Common Prayer for a Multiethnic Church


Rev. David Ketter

You Can’t Negotiate With a Liturgist

One of the clichés of seminary humor (at least in the Anglican/Episcopal world) is a joke that has trouble with aging: What is the difference between a liturgist and a terrorist?
Know the answer? No?
You can negotiate with a terrorist.
Get it?

If you do get it, that tells me you are either clergy, too close to your clergy, or are conversant enough with liturgical minutia that you are a bit like those guys at Comic-Con debating about the most revolutionary episode of Star Trek. At risk of removing the humor from the joke, it points us to the oft-intractable opinions of those who conduct and lead services of Christian worship inAnglican congregations. That heady unwillingness to change the “way we worship” transcends the churchmanship debates, and whether one considers themselves “high church” or “low church” or some kind of “convergence” of traditions, at the end of the day, we don’t do change or adaptation. There are several reasons, some of them legitimate, for this kind of endurance:

1. The tradition of Prayer Book liturgy is a time-tested resource for discipling people in the way of Jesus to be those who are pursuing repentance, receiving grace, and confessing faith in their day-to-day lives.

2. The structure and content of Prayer Book liturgy is a refuge and continuing protection
from abuses experienced in the context of free church worship. There’s some great resources and powerful worship being done in free churches, but many “converts” to the
Anglican way have scars connected with the way the churches of their youth did things.

3. Prayer Book liturgy is beautiful. It cannot be denied that there is an aesthetic dimension to the loyalty that many feel for the Prayer Book services as practiced in their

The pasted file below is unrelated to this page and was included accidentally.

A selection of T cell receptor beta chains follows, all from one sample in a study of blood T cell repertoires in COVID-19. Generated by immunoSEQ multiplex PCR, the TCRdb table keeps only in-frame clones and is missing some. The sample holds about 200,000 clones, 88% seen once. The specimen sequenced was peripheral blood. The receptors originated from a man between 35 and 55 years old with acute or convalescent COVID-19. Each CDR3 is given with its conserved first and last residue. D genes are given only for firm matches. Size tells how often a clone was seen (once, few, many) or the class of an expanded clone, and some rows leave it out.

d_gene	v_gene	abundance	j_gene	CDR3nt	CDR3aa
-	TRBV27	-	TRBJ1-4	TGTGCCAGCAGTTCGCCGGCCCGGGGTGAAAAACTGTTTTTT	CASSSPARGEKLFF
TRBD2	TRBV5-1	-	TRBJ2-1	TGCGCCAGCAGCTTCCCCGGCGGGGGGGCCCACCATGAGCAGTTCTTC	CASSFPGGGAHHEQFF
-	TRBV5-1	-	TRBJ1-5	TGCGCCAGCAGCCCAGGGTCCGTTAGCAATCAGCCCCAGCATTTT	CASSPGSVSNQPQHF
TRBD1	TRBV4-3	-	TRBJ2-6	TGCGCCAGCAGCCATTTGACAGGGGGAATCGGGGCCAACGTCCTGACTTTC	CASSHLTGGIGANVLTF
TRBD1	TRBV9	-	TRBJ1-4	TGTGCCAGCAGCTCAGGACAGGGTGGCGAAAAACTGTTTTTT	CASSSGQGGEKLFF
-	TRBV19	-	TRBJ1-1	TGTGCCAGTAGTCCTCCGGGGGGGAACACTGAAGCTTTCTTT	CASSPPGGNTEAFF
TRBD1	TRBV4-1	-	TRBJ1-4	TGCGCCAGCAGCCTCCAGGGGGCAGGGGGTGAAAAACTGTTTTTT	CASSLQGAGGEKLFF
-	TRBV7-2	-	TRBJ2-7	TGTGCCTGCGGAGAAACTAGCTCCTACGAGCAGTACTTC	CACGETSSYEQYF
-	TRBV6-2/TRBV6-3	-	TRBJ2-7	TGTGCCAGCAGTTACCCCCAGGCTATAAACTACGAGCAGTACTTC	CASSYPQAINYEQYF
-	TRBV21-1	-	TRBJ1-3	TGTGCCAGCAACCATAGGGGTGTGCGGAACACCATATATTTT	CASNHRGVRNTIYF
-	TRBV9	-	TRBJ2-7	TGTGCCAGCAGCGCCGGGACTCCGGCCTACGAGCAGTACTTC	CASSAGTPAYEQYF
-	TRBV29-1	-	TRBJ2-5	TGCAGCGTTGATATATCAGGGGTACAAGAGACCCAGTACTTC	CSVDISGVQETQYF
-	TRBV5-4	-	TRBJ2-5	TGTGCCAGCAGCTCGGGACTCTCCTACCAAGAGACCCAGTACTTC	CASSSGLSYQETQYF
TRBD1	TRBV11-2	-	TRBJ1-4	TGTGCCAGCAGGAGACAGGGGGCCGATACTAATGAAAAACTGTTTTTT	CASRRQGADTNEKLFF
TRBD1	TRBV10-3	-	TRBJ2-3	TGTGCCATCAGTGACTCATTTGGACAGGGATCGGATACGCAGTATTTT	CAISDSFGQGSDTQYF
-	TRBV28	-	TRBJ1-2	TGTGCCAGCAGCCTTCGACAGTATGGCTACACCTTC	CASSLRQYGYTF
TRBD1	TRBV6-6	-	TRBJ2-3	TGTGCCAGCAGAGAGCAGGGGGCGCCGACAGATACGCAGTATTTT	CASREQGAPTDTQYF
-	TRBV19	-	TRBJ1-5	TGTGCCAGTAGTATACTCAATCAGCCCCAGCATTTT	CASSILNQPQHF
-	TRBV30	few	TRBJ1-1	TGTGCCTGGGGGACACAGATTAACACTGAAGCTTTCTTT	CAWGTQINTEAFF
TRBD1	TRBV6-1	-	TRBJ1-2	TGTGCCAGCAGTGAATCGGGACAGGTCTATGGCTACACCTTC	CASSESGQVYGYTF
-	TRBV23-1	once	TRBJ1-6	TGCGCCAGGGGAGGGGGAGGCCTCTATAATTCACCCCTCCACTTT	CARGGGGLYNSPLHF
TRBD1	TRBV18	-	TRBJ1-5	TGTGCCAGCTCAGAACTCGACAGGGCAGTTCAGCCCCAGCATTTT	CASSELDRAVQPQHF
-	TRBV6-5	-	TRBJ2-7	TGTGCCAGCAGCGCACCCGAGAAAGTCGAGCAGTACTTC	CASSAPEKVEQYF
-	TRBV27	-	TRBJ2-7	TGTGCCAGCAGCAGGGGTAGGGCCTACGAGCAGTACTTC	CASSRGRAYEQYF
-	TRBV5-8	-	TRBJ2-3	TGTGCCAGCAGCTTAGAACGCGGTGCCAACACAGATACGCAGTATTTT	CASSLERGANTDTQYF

congregations. That beauty may even play some role in their own faith journey.

Be that as it may, what stands is the reality that for those in the Anglican tradition, the sense that we have a united prayer tradition that has endured to the present day in some recognizable form is both comfort of its strength and orthodoxy, and liberating in the various places in the world that we go. That an Anglican in Pittsburgh (United States) can visit and worship God in the Church in Jos (Nigeria) with a few adjustments for local custom is both attractive and compelling.

Pentecost Problems

Of course, that kind of unified tradition and blend of local custom existed in the synagogue worship of Jesus’ day, too. Moses and the Prophets were read every Sabbath in every city (Acts 13:27, 15:21), and the prayers of God’s people in the midst of their pagan neighbors were heard regularly. It was consistent enough for it to be part of Paul’s evangelism plan: attend worship in the synagogue on the Sabbath, and at the moment after the Scriptures were read, when a speaker is invited, proclaim Jesus as the fulfillment of those promises.

But the very Kingdom Jesus inaugurated in the Cross and Resurrection, and empowered by the sending of the Holy Spirit on Pentecost, signaled the end of a single culture encountering God. The Book of Acts signals the outward movement of the Kingdom as, first, a Samaritan, then an Ethiopian, followed by a Roman centurion, and then numerous others in Syria and the world beyond Judea encountered Jesus and His liberating kingdom. The Church in Antioch’s early leadership bears witness to a community that was diverse in its leadership (Identifiably Jewish, Greek, and African origins), obedient to the Holy Spirit, and confident that God’s grace was to be proclaimed without exception to every people group.

Reflection on Revelation 7:9-17 Br Jude David

This diversity remained throughout the history of the Church—neither the liturgy of the Didache, nor the worship described by Justin Martyr, nor the practices of Holy Communion outlined by Hippolytus of Rome or John Chrysostom claim universal authority over the Church. Yet the testimony of the Early Church is that we have, indeed, “one Lord, one faith, one baptism” and a common prayer that is offered for the life of the world. And in that common prayer, Christians throughout the ages have testified to that promise of Revelation 7:9-10 (ESV): “After this I looked, and behold, a great multitude that no one could number, from every nation, from all tribes and peoples and languages, standing before the throne and before the Lamb, clothed in white robes, with palm branches in their hands, and crying out with a loud voice, “Salvation belongs to our God who sits on the throne, and to the Lamb!” The Church indeed has a common prayer, and many languages and cultures. The invitation is to offer our prayers together.